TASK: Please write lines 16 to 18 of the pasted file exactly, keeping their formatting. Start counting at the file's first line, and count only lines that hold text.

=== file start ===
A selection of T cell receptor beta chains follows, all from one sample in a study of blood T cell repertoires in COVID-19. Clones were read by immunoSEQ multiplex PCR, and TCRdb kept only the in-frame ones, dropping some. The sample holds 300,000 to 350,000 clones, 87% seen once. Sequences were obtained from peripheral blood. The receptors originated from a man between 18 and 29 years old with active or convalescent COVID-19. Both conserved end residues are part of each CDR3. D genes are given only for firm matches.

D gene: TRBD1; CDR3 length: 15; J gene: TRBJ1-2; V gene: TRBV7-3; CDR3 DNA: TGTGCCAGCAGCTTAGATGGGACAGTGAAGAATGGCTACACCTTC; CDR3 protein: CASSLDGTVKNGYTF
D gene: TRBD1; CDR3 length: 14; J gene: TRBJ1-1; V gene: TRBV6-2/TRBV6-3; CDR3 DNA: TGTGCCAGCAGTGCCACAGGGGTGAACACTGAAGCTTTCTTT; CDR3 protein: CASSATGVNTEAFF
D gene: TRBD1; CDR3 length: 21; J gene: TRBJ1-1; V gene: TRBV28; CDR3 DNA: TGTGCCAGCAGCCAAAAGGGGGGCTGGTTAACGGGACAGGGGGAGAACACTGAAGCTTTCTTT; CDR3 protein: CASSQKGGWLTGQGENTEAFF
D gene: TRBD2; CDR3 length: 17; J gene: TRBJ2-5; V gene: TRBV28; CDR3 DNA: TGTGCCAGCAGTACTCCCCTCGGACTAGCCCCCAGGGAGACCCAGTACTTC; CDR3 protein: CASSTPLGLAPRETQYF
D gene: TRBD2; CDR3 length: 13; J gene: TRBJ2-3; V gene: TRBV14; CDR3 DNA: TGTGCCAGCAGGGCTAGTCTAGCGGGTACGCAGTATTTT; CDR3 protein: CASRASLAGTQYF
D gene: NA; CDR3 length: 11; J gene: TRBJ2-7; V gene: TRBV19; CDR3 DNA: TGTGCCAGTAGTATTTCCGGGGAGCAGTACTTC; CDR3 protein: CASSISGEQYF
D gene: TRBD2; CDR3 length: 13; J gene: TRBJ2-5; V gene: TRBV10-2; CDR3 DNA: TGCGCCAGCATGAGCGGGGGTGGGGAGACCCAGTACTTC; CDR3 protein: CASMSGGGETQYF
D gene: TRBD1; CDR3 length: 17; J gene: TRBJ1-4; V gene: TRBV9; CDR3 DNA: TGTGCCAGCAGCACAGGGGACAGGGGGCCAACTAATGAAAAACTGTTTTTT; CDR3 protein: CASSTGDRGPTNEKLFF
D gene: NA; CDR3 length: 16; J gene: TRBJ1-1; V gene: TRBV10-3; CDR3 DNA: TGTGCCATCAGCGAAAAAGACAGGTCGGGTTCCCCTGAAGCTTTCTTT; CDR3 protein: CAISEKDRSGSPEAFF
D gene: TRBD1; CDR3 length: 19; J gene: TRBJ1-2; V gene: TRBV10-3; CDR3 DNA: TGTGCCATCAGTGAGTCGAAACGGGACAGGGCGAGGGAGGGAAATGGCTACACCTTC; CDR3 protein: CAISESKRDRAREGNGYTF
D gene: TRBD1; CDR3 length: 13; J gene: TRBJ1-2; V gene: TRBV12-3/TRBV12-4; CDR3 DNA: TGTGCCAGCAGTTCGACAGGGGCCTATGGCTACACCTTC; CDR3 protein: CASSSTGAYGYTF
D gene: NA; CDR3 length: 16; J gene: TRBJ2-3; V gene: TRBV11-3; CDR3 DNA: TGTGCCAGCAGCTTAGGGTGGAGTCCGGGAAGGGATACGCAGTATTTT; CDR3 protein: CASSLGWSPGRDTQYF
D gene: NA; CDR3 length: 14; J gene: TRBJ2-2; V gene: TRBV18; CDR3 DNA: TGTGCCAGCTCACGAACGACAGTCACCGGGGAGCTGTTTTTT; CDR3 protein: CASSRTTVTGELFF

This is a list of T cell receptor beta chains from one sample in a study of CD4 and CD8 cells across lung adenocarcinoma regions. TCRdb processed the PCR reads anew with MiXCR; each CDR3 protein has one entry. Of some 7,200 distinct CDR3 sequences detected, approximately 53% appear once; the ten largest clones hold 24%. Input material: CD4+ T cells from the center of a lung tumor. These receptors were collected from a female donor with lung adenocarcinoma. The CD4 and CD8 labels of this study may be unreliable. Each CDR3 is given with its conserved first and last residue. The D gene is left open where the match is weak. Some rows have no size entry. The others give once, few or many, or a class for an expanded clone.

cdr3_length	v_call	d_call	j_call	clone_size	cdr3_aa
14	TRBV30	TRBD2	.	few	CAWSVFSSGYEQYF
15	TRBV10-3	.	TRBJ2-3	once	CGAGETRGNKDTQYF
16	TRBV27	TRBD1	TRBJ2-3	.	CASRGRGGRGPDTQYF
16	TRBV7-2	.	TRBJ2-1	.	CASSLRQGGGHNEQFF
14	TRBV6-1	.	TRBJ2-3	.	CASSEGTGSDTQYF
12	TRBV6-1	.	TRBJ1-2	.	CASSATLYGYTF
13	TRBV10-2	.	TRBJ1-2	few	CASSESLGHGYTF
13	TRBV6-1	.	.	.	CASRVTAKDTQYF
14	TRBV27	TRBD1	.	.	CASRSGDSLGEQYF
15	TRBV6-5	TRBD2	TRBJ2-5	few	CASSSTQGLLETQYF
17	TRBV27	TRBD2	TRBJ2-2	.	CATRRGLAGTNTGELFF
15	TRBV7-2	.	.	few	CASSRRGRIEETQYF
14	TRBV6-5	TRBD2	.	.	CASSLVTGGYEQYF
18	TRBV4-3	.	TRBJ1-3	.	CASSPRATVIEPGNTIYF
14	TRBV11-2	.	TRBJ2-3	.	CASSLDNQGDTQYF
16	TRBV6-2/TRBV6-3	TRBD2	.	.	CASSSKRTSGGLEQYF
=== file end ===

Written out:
cdr3_length	v_call	d_call	j_call	clone_size	cdr3_aa
14	TRBV30	TRBD2	.	few	CAWSVFSSGYEQYF
15	TRBV10-3	.	TRBJ2-3	once	CGAGETRGNKDTQYF